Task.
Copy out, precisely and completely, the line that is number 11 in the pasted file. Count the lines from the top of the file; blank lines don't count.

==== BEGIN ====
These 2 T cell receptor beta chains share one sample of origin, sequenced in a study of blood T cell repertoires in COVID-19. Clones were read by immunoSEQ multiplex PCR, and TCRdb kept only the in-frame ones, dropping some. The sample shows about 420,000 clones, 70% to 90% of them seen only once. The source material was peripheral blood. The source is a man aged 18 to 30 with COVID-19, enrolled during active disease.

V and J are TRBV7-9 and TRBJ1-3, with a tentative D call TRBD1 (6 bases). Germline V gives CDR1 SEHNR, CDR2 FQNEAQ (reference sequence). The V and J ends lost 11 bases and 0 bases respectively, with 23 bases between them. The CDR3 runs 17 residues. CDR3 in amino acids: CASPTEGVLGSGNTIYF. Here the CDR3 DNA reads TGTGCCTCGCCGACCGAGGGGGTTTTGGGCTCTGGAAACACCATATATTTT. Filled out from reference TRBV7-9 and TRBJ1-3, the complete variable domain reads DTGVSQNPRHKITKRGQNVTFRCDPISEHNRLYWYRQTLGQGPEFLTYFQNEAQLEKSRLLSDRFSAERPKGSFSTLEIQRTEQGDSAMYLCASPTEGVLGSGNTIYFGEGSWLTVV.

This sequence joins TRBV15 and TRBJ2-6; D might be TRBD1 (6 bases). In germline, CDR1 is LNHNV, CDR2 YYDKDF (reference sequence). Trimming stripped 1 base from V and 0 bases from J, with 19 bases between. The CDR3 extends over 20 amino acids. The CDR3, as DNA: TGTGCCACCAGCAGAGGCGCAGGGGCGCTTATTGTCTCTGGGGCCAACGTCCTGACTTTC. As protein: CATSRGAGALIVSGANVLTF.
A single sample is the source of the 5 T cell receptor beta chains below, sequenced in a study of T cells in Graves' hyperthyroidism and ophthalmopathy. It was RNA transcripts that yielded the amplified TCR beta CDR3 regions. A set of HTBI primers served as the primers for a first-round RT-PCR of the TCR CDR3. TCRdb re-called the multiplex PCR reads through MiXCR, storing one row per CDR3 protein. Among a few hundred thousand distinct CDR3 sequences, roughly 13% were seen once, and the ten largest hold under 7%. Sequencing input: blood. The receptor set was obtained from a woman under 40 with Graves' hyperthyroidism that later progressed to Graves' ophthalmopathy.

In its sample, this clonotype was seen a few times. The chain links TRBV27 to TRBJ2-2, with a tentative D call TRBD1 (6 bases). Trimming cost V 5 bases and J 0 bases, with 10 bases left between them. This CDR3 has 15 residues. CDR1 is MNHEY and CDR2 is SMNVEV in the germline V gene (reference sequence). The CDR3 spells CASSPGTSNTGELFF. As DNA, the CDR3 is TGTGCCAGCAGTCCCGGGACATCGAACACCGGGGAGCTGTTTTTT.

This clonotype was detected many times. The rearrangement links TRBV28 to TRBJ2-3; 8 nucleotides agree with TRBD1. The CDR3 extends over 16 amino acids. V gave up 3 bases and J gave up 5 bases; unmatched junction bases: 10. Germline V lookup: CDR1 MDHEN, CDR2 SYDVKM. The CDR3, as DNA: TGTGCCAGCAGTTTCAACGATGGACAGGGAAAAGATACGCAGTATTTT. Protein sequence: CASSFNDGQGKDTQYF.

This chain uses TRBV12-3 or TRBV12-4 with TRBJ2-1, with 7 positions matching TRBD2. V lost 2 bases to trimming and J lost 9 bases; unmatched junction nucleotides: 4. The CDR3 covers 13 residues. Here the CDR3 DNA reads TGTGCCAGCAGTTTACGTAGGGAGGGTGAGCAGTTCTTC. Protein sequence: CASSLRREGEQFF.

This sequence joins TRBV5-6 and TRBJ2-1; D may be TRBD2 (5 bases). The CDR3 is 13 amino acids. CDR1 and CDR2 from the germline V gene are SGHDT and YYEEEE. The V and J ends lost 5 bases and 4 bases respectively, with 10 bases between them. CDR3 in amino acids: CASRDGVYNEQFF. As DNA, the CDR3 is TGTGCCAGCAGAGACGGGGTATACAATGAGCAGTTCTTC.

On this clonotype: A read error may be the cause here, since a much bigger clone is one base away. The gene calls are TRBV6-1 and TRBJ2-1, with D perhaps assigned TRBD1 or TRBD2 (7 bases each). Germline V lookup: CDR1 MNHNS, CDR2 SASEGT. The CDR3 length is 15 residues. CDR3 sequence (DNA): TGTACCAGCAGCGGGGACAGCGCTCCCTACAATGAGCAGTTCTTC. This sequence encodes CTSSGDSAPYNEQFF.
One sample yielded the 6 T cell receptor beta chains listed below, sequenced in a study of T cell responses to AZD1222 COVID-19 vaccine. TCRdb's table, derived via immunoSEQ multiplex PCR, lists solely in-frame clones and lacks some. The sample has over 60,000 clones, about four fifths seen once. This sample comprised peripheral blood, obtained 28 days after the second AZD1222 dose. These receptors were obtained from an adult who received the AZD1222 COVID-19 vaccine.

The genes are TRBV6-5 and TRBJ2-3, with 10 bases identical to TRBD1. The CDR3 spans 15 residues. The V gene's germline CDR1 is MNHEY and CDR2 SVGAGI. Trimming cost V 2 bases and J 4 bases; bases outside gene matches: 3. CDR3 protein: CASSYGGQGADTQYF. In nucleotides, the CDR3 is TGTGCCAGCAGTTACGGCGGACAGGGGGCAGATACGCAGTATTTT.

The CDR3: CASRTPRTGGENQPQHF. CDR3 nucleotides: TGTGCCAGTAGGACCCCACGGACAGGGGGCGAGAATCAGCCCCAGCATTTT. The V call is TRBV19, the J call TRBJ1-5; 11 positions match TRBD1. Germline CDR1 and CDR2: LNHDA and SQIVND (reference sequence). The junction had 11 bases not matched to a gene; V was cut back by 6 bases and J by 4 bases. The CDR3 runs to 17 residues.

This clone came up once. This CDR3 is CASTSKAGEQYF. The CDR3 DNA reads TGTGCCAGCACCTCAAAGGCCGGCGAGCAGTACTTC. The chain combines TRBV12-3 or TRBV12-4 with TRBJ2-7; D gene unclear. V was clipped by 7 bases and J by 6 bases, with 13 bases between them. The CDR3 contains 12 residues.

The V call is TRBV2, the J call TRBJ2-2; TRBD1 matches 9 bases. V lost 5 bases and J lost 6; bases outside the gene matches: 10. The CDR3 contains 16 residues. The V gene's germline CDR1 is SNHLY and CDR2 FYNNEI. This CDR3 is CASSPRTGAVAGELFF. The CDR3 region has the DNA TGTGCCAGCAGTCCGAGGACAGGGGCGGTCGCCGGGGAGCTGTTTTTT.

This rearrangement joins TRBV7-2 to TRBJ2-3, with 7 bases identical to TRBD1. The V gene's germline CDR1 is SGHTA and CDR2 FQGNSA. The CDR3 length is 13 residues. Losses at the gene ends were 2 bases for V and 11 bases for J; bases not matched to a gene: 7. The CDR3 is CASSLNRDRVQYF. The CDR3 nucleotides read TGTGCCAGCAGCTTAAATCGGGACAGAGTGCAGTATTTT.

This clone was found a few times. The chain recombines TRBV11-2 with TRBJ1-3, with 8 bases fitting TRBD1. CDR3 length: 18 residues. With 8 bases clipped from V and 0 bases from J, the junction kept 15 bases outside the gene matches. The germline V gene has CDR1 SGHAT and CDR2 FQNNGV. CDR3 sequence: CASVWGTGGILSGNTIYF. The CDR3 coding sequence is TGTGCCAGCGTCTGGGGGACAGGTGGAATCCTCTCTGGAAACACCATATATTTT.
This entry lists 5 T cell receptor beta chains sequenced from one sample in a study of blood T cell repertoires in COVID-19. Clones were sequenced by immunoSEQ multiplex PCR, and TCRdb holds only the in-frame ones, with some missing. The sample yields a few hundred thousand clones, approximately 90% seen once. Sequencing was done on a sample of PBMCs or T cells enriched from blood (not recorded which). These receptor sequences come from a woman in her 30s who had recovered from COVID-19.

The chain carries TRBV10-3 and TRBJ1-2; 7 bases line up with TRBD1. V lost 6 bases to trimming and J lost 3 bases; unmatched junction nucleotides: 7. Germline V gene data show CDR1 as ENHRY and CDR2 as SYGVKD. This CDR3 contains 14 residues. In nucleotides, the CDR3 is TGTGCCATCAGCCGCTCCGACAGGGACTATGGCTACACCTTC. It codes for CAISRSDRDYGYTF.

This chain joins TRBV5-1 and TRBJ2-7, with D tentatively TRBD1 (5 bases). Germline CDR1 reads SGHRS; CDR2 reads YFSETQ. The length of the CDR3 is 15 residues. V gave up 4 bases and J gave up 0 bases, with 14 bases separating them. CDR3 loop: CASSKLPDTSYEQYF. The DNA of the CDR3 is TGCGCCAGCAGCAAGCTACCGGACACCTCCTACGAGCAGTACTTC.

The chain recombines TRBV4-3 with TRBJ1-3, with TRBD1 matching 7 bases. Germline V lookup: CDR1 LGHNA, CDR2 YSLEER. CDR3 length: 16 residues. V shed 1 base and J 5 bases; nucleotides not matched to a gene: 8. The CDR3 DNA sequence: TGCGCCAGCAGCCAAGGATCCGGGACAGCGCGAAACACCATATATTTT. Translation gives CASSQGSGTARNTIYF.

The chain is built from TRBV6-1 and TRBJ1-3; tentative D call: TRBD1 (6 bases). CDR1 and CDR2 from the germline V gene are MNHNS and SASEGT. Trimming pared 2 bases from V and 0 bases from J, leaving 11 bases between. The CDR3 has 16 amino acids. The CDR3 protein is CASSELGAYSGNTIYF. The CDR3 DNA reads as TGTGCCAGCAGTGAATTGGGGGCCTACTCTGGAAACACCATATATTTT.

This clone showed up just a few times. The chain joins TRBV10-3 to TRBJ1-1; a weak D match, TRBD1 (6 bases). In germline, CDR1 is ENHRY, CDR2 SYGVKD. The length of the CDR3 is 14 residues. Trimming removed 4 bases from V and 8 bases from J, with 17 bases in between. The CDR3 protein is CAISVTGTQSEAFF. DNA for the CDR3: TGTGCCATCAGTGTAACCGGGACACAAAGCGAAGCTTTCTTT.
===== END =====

The genes are TRBV6-5 and TRBJ2-3, with 10 bases identical to TRBD1. The CDR3 spans 15 residues. The V gene's germline CDR1 is MNHEY and CDR2 SVGAGI. Trimming cost V 2 bases and J 4 bases; bases outside gene matches: 3. CDR3 protein: CASSYGGQGADTQYF. In nucleotides, the CDR3 is TGTGCCAGCAGTTACGGCGGACAGGGGGCAGATACGCAGTATTTT.